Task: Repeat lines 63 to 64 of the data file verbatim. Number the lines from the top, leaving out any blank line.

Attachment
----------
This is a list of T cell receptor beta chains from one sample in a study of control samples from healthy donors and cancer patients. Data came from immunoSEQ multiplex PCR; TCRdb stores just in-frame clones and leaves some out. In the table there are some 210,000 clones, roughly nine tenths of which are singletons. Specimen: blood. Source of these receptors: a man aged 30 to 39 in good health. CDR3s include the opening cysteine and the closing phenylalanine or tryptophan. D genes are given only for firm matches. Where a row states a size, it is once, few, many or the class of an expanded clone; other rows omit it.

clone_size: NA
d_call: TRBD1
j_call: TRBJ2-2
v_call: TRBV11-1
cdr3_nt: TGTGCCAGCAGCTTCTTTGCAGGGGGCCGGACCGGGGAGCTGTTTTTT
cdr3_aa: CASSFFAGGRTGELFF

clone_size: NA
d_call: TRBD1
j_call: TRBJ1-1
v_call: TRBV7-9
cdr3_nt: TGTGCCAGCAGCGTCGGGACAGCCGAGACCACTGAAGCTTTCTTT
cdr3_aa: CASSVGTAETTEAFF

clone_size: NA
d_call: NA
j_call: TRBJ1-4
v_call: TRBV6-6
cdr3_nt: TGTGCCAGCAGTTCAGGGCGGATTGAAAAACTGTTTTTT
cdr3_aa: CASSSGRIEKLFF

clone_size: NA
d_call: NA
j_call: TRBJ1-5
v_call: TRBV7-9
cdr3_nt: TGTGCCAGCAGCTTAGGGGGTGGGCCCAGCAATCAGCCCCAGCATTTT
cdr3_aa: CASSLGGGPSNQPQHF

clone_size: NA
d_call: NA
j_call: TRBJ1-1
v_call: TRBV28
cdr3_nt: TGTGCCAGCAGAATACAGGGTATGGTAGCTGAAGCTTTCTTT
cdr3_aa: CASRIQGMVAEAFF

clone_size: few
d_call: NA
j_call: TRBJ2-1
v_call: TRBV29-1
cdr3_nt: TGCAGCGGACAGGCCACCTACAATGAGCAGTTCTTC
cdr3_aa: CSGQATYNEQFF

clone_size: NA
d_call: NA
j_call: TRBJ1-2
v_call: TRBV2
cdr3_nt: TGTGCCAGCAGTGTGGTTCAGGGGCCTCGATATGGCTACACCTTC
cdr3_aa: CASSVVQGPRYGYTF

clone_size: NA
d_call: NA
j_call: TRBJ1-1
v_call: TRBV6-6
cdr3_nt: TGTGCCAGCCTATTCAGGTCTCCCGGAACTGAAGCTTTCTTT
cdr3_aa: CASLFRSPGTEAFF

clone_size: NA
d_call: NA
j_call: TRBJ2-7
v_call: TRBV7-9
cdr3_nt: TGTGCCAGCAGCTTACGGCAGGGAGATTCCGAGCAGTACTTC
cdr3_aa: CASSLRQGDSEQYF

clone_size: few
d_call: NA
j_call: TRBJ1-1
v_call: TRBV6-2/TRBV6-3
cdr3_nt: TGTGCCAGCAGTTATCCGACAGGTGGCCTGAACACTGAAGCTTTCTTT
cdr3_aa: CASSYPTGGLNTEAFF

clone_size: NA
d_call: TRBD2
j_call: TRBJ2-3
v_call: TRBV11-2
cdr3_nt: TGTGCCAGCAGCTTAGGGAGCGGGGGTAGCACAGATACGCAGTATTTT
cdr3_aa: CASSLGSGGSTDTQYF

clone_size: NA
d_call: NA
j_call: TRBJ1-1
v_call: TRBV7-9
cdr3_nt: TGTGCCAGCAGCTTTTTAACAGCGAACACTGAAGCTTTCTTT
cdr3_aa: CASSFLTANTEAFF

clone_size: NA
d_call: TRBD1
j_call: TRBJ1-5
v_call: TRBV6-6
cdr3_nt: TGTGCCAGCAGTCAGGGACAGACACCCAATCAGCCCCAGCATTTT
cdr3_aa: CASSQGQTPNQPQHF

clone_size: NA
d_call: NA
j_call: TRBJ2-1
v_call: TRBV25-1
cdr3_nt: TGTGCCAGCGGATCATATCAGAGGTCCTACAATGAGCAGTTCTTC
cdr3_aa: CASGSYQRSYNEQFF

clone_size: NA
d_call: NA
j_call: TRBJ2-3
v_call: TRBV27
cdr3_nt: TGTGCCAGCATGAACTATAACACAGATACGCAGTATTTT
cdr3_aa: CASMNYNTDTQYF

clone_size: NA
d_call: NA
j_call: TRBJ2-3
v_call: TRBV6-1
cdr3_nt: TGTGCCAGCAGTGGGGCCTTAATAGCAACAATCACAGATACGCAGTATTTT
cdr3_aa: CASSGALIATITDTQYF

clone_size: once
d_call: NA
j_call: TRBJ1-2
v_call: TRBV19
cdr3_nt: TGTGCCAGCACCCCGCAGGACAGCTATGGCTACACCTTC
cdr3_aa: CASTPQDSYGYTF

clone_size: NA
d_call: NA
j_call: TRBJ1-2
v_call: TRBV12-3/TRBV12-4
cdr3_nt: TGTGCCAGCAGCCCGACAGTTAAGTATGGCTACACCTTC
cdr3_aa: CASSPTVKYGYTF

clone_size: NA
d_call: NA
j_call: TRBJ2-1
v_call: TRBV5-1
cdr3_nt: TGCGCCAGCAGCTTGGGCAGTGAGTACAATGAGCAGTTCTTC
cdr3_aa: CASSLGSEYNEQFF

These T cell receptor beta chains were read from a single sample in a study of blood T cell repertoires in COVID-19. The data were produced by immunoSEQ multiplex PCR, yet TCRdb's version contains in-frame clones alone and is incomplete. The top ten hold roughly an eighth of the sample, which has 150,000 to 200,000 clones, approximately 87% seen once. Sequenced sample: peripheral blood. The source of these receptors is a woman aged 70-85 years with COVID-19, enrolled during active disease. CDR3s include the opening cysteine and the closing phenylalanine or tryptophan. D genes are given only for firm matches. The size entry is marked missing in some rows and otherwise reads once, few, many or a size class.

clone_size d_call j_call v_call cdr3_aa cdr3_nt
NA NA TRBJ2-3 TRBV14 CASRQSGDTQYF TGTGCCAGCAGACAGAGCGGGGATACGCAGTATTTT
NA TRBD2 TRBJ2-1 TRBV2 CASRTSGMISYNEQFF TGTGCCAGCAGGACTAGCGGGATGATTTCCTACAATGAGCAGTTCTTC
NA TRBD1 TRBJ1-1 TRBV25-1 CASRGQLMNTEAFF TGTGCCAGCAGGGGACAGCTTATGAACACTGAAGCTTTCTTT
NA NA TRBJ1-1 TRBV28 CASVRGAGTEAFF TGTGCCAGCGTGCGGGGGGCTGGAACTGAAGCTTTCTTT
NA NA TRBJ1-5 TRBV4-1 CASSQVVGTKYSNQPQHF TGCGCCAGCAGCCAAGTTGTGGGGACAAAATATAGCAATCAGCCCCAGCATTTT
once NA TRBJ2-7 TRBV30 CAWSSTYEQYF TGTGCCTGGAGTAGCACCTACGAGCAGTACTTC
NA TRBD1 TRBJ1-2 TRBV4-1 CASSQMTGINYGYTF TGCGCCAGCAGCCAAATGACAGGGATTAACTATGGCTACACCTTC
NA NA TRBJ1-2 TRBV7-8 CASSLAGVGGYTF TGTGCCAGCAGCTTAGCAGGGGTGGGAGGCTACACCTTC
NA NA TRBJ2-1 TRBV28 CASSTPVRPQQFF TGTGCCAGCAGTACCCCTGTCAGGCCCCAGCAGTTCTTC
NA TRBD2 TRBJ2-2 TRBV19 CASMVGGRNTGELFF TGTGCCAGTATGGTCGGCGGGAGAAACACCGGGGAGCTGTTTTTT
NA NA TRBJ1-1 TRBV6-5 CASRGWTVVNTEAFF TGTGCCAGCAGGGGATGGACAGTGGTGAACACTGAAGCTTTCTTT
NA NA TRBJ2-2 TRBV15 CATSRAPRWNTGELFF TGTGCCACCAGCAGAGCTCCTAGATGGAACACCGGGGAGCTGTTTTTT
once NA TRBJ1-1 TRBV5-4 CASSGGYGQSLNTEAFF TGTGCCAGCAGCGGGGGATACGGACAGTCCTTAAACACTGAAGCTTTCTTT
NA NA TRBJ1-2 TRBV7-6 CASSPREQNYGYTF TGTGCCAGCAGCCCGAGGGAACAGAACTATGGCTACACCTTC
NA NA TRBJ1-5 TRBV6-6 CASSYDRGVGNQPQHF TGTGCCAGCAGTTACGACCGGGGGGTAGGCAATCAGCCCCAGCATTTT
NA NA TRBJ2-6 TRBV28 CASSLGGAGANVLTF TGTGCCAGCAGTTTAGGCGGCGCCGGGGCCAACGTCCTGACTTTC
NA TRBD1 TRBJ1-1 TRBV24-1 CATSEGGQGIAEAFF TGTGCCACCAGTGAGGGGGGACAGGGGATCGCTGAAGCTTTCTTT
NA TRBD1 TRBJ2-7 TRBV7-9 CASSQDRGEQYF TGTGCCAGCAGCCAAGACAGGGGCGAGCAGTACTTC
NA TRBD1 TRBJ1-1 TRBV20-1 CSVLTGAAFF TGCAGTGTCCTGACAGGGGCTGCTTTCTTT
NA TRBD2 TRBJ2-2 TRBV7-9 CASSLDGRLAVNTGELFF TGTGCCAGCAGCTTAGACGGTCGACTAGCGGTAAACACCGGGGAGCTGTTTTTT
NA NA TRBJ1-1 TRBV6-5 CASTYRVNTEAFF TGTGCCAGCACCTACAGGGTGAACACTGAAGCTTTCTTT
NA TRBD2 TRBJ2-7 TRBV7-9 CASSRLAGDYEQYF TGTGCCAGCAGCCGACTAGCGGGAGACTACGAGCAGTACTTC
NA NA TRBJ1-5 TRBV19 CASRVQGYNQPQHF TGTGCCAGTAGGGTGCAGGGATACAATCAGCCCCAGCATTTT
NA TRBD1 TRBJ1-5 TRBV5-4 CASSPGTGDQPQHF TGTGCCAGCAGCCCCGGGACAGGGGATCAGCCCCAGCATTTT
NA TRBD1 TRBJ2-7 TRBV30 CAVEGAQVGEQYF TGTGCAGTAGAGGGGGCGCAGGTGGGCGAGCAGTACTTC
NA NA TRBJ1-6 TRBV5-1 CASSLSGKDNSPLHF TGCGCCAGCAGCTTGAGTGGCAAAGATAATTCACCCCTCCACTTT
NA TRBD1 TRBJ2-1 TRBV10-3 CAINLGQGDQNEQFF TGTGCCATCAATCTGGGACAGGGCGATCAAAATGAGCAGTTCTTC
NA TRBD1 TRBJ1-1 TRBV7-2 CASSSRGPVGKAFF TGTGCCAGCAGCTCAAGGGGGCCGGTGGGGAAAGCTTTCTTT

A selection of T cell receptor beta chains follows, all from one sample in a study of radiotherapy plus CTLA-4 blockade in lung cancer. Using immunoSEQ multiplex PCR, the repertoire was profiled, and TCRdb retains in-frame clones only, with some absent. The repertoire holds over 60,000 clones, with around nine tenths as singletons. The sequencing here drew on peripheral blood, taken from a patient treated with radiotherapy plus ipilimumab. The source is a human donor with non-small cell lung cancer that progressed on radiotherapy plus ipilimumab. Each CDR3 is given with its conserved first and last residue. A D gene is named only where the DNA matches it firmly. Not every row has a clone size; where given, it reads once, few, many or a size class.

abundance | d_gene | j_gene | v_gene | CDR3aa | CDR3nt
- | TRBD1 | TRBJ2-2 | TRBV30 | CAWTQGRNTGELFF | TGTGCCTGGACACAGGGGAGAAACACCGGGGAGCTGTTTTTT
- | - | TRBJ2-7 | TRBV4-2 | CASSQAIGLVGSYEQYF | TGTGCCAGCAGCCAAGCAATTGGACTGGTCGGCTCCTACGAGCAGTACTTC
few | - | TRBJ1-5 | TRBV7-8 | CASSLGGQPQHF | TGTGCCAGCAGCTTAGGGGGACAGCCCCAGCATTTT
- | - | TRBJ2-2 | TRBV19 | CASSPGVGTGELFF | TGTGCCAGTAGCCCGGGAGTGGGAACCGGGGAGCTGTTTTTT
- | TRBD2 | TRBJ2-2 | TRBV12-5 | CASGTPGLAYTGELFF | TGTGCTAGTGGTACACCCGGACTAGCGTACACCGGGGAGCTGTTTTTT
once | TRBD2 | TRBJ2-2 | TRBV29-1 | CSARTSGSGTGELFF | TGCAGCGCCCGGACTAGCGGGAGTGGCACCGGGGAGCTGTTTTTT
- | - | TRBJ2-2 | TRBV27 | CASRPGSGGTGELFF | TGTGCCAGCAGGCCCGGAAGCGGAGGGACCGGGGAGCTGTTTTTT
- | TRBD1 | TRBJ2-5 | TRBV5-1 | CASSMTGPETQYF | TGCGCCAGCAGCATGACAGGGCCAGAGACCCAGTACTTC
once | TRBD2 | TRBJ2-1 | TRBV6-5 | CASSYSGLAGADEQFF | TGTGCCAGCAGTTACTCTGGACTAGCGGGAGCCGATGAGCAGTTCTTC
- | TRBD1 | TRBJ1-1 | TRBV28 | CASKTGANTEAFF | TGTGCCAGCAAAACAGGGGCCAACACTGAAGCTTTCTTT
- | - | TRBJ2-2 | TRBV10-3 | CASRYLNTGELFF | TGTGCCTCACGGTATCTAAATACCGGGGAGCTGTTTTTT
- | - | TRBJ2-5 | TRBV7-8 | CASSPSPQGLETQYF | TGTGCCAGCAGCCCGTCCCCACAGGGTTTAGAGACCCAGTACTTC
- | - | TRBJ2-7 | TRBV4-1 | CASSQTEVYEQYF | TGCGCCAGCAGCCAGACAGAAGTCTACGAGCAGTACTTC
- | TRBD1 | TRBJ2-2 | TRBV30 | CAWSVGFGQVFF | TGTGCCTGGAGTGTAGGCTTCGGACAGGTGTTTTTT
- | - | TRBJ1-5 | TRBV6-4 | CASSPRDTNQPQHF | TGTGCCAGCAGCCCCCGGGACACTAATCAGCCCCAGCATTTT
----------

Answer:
d_call: TRBD2
j_call: TRBJ2-3